A Mac’s Adventure into Windows

A lot of people might be apprehensive about adding a Windows emulator on their Intel Mac. I was too.

My wife received a promotion at work and needed the capability to be able to work remotely. We had purchased a MacBook Pro to replace my trusted 1.67GHz PowerBook G4 15”. It’s still a great machine and more than enough for what we needed it for down in the living room: checking email, surfing the web, family calendar, recipe database, and such. Unfortunately, her work is Windows-based. We started discussing getting a Windows laptop now so she can work at home.

Really? Let’s step back a second here.

I never really investigated running Windows on a Mac; I never needed to. So I talked to a few guys here at OWC about which method they prefer. Virtual machines? Parallels or Fusion? Perhaps Boot Camp is the way to go?

I turns out it was easier than I realized.

Thinking about how my wife was going to be using it, I realized that rebooting to switch between the different OS’s was going to be too cumbersome. How about and application that you can put on your machine and just launch, right from the dock? That sounded great!

We sell both of the major emulators and have them loaded on computers here for comparison purposes. After trying both, while VMware’s Fusion was nice, I decided Parallels was going to be the better choice for us. You can share files between the two as well as run Windows programs. It is customizable and has several choices on how you see the Windows virtual machine, a separate window or integrated into your Mac desktop.

I bought a copy of Windows, bought our Parallels 5 and set off into PC land.

I have to tell you, it was super simple. Load the Parallels application like any other Mac application out there. Launch it and it prompts you to load a Windows OS disc, no sweat.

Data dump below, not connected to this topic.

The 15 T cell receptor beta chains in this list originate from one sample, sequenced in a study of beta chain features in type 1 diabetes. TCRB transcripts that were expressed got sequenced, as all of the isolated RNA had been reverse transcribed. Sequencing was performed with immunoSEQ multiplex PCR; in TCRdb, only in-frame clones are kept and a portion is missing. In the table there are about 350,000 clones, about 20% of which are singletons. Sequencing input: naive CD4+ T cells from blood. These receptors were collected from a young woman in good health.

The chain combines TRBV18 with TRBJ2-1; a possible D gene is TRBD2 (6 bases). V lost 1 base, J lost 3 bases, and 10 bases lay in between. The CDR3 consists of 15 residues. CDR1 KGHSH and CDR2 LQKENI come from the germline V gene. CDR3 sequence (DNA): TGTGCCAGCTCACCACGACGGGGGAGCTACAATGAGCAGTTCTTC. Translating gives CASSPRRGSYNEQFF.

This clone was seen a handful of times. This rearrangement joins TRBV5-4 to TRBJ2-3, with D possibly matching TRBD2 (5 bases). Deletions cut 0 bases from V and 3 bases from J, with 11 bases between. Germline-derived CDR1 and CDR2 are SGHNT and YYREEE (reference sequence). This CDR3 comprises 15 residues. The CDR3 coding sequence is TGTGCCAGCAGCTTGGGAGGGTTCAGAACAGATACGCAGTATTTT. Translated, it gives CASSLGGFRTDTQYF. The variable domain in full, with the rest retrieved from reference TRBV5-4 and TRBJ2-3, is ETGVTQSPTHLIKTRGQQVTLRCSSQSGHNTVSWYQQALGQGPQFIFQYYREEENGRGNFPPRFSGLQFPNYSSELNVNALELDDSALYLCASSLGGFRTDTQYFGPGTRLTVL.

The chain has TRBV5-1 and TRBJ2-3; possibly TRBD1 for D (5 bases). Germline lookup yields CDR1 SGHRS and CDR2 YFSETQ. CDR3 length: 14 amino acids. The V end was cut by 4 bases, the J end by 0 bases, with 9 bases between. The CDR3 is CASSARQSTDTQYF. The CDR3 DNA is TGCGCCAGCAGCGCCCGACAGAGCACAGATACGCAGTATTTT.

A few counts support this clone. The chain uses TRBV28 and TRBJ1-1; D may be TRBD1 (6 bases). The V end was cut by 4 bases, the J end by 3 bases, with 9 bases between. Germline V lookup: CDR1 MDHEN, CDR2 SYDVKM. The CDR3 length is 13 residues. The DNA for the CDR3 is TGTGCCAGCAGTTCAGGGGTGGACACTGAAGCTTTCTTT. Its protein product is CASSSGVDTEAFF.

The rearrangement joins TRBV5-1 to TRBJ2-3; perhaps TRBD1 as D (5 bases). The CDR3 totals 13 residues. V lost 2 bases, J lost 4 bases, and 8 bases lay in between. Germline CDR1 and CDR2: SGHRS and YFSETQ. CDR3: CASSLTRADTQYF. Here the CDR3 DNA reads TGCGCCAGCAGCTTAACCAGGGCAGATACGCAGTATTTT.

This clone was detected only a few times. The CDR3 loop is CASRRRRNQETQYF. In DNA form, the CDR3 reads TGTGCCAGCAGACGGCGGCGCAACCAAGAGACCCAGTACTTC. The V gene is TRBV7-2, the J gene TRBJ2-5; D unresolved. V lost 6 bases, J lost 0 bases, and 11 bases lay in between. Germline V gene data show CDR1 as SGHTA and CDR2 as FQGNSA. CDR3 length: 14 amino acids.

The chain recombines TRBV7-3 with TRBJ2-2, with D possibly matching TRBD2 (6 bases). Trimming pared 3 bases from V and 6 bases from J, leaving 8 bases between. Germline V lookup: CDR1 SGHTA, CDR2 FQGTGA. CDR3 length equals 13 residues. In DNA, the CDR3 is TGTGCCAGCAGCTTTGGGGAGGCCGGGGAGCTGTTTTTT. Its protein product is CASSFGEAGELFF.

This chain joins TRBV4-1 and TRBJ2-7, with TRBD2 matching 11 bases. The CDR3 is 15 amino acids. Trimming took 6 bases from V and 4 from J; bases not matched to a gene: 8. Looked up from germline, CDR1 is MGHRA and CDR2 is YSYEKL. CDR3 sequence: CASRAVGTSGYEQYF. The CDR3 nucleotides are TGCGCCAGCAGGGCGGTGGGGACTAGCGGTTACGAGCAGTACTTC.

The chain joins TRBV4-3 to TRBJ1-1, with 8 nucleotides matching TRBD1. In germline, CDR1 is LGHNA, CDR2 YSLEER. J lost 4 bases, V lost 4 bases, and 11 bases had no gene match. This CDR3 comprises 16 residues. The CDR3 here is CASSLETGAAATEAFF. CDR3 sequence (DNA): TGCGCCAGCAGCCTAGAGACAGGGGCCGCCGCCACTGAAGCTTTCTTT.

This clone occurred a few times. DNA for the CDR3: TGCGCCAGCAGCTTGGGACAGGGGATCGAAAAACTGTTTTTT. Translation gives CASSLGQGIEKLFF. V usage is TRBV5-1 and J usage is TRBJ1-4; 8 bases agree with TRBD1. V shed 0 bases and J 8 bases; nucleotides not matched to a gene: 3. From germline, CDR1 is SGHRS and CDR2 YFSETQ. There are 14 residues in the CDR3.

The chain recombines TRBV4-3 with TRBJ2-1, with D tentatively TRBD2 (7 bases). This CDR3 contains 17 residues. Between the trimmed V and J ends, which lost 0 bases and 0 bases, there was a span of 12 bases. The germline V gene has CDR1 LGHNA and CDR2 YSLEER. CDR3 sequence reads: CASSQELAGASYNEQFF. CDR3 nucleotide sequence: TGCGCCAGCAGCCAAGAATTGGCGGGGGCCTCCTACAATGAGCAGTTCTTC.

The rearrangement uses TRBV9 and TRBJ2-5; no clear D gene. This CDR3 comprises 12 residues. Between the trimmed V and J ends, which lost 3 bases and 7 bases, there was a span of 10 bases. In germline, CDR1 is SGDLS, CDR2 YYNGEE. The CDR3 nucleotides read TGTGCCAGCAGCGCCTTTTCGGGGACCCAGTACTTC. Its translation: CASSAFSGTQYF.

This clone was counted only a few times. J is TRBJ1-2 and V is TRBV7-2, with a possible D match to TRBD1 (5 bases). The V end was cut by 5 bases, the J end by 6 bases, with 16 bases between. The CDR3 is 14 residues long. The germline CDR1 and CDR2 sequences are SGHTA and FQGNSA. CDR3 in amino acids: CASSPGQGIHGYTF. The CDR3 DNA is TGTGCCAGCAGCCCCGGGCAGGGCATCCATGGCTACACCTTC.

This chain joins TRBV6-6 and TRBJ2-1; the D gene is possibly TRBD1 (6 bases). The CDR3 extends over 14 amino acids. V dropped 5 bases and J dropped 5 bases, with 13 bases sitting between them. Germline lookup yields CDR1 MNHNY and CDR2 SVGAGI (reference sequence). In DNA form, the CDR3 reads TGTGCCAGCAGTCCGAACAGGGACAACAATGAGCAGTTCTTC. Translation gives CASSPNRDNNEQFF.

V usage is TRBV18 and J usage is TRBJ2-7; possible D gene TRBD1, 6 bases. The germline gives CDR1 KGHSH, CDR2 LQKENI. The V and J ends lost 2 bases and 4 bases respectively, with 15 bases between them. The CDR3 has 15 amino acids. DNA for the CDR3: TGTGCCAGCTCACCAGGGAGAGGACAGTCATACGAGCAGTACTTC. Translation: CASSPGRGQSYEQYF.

After it was done, you open a virtual machine and—boom—right there on my Mac: Windows. I loaded up the needed software for my wife to work from home and it works like a charm.

The lesson here is not to be afraid of the big bad Windows. With a little research and a little time you too can run a parallel world on your Intel Mac.

Now, I just have to get a few of those cool Windows games…


LEAVE A COMMENT


  • Yes, what version of Windows OS did you use in Parallels? DId you have to partition your hard drive for keep the Windows isolated from the Mac? Thank you for your time and attention. I am really considering this too.




  • Hello OWC Alan,

    Thanks for the great review. I am from Parallels and would be interested in hearing more about your experience. Can you e-mail me at ashley@parallels.com? I look forward to hearing from you.

    Cheers,
    Ashley




  • I second virtual box. I run Windows, Linux, and other VMs (virtual box can open prebuilt downloadable virtual machines, such as the Vyatta router. Seems to be a little lighter resource wise than either parallels or Fusion.




  • I run Windows XP in Parallels on my 2008 MacBook Pro. I use it whenever I need quick access to a Windows box (like remotely connecting to work). I also run Windows 7 64 bit in BootCamp for when I need native access to all ports and peripherals. Sometimes virtual machines don’t play well with certain port connections. It’s basically the best of all worlds in a single place – my trusty Mac.

    PS – I spend most of my time in OSX. The others are just there if I need them.




  • The only other thing I would recommend to anyone thinking about running Windows on a Mac is to ensure you have enough memory. On 2GHz MacBooks, for example, I’ve found that a minimum of 6GB of memory is necessary for smooth operation of big Windows apps like QuickBooks and Raiser’s Edge in Parallels on top of Mac OS X.